- Stromal necrotic keratitis. It appears if the patient has already suffered an episode of epithelial keratitis and the virus has become dormant. This type of keratitis affects the corneal stroma, but unlike the type above, stromal necrotic keratitis is caused by a reactivation and a direct invasion of the virus inside the cornea. In addition, it usually causes more virulent inflammation of the cornea and the symptoms are more severe. The cornea becomes oedematised but an invasion of white blood cells also appears in that area, making it look similar to a corneal infection caused by other germs such as bacteria or fungus. It is very important to rule out these causes of infection by getting a culture of the corneal sample affected.
- Endotheliitis. It is a direct infection of the virus with secondary inflammation in the most profound layer of the cornea, the endothelium. In addition, it causes an inflammatory reacion inside the eye. The cornea becomes oedematised, there are white blood cells adhering to the endothelium and floating inside the aqueous humour, the liquid found inside the eye.
Prevention is not touching your eyes with hands that may be infected by secretions containing the virus. Do not use eyedrops, tissues or towels of patients with keratitis in whom the disease is active.
Herpetic keratitis treatment
Treatment involves a topic antiviral medication for keratitis caused by the active virus.
If the main cause of the keratitis is inflammation, a topic corticosteriod should be used as directed by your ophthalmologist and always along with adjuvant antiviral treatment as the use of a corticosteroid without preventive antiviral medication may reactivate the virus and cause another type of keratitis. In some cases, the use of systemic antiviral or corticosteroid treatment is indicated.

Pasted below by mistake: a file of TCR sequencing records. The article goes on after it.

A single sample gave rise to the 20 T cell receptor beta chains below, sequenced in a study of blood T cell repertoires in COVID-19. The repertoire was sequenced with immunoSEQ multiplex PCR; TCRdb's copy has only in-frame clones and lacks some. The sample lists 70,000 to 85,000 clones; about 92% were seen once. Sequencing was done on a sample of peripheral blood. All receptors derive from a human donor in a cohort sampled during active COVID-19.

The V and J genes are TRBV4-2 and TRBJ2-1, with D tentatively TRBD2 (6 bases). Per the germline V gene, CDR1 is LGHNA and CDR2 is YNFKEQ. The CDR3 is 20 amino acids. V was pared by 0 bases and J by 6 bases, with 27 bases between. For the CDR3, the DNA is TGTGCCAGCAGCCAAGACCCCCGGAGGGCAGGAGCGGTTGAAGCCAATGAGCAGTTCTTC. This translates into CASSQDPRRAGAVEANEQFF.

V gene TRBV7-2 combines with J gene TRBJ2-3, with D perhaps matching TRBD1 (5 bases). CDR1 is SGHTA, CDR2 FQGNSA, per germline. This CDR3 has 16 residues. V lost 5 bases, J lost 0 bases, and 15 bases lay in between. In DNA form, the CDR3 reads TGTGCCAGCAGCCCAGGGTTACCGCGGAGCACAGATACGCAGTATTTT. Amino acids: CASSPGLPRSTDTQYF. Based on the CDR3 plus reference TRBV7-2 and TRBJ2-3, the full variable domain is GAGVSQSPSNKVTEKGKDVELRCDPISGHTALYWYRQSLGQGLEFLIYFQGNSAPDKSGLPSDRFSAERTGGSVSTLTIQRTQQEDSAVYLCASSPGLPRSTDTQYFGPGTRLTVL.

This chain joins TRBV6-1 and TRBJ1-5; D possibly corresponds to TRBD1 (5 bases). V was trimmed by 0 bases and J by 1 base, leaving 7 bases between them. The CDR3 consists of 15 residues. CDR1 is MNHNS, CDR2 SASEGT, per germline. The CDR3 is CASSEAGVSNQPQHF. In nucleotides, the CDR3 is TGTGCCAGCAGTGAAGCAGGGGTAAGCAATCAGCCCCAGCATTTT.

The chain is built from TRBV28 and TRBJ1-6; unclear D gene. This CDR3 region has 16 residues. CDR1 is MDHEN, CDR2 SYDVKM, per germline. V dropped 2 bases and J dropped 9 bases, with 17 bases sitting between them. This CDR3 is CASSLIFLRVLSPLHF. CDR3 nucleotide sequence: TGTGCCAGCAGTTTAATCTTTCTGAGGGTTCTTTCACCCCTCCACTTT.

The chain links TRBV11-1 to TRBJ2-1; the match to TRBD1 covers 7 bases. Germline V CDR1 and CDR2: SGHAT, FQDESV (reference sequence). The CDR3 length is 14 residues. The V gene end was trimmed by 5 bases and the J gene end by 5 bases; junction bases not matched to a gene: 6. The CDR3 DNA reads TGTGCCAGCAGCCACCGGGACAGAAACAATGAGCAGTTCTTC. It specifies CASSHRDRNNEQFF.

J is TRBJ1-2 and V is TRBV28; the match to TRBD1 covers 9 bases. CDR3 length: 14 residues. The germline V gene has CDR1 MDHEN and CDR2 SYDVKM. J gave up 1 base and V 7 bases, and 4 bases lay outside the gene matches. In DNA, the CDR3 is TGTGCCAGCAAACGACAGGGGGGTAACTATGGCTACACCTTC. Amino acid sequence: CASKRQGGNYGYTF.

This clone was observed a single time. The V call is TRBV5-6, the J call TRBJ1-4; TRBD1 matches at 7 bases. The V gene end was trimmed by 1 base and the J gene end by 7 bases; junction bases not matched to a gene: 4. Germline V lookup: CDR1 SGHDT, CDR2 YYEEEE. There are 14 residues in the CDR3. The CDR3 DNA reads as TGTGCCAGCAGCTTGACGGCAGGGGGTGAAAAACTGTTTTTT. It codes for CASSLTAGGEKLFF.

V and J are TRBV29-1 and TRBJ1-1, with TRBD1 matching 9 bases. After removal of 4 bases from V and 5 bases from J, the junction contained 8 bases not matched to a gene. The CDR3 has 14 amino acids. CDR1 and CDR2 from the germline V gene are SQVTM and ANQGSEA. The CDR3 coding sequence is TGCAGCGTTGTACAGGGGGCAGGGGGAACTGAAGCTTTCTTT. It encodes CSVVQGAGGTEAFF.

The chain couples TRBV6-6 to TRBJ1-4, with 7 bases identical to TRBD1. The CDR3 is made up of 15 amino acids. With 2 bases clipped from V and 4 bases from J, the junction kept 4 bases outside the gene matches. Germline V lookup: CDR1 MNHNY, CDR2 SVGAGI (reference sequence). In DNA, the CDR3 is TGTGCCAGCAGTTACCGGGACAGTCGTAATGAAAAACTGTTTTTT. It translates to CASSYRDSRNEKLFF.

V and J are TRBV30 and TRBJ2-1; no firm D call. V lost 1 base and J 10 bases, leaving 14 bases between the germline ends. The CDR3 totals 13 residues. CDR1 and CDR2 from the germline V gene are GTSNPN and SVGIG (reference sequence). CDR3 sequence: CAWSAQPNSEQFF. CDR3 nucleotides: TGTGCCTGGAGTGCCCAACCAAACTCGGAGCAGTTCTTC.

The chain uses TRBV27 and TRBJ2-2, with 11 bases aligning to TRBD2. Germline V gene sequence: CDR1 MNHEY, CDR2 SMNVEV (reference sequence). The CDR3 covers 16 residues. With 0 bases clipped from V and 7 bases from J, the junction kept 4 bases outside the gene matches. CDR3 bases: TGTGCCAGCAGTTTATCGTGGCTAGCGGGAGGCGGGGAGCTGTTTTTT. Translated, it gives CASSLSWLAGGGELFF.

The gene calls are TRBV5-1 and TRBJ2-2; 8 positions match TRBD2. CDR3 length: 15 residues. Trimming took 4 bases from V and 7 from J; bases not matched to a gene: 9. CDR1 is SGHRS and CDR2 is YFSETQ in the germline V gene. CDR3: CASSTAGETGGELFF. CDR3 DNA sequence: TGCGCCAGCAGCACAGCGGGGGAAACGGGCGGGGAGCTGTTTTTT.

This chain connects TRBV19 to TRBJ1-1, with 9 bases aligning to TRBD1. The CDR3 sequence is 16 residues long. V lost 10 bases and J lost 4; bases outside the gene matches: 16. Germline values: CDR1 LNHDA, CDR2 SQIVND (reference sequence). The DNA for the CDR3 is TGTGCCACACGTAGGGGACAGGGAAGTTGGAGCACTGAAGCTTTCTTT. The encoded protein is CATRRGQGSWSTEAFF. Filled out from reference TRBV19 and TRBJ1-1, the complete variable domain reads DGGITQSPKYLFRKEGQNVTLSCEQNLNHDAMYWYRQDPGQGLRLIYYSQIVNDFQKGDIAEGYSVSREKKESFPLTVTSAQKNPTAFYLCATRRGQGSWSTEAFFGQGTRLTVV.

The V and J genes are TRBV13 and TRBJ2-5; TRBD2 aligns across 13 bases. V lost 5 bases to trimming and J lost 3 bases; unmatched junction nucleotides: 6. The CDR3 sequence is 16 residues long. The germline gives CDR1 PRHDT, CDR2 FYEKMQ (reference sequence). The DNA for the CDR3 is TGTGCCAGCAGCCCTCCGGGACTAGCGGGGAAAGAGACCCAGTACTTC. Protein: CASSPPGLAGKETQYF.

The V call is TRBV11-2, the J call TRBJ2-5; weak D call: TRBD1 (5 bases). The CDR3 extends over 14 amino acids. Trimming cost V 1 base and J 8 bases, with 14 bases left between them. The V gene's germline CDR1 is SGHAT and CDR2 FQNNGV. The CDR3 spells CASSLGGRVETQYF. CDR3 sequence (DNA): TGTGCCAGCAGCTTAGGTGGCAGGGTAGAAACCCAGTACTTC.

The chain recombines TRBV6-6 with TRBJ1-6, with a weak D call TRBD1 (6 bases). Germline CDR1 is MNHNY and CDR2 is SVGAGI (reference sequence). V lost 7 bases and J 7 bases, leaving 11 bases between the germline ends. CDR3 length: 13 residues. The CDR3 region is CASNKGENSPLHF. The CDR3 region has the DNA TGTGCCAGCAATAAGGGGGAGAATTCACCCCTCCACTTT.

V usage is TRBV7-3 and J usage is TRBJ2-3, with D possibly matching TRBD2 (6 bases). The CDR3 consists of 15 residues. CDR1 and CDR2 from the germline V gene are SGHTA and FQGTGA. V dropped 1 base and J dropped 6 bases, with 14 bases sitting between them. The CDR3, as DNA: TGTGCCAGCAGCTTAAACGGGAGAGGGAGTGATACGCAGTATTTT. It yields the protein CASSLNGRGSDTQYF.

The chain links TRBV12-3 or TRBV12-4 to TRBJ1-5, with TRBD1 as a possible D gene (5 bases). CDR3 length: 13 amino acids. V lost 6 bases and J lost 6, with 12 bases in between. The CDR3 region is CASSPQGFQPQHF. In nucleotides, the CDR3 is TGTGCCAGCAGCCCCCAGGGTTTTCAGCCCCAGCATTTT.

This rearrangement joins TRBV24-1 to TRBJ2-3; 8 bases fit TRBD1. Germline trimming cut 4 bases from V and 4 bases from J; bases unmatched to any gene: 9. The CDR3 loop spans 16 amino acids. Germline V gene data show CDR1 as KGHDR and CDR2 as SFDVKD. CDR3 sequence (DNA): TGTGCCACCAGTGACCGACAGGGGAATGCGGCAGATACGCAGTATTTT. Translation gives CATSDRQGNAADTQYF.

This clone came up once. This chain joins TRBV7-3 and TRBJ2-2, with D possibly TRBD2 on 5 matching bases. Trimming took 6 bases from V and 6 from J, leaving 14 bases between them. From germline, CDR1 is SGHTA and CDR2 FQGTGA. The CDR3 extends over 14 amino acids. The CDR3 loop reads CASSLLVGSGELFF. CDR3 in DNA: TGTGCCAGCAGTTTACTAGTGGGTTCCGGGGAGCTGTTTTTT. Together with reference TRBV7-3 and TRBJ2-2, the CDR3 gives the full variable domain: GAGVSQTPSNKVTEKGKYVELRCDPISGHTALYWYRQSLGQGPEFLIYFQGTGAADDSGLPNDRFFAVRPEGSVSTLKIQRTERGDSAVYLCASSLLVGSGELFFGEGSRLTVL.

In cases where herpetic keratitis has caused corneal cicatrisation that compromises the eyesight, a cornea transplant is the most suitable option for restoring vision.
Professionals who treat this pathology
Frequently asked questions
After having a first case of herpetic keratitis, how will I know if I'll have another case?
There is no measuring stick nor factor that can predict if the herpes simplex infection will recurr or not. A patient who knows that they have the virus must be alert in case the eye begins to show symptoms like red eye, discomfort, a gritty sensation or blurred vision. If this is the case, they should go to the ophthalmologist immediately to get a diagnosis and receive treatment as soon as possible so that the infection and inflammation leave as little corneal cicatrisation as possible.
After receiving a cornea transplant, will the infection go away for good?
The herpes simplex virus stays in the nervous plexus of the eye and even the nerves outside the cornea. Changing the cornea does not mean that the virus has been eradicated. Keratitis may come back in the newly transplanted cornea.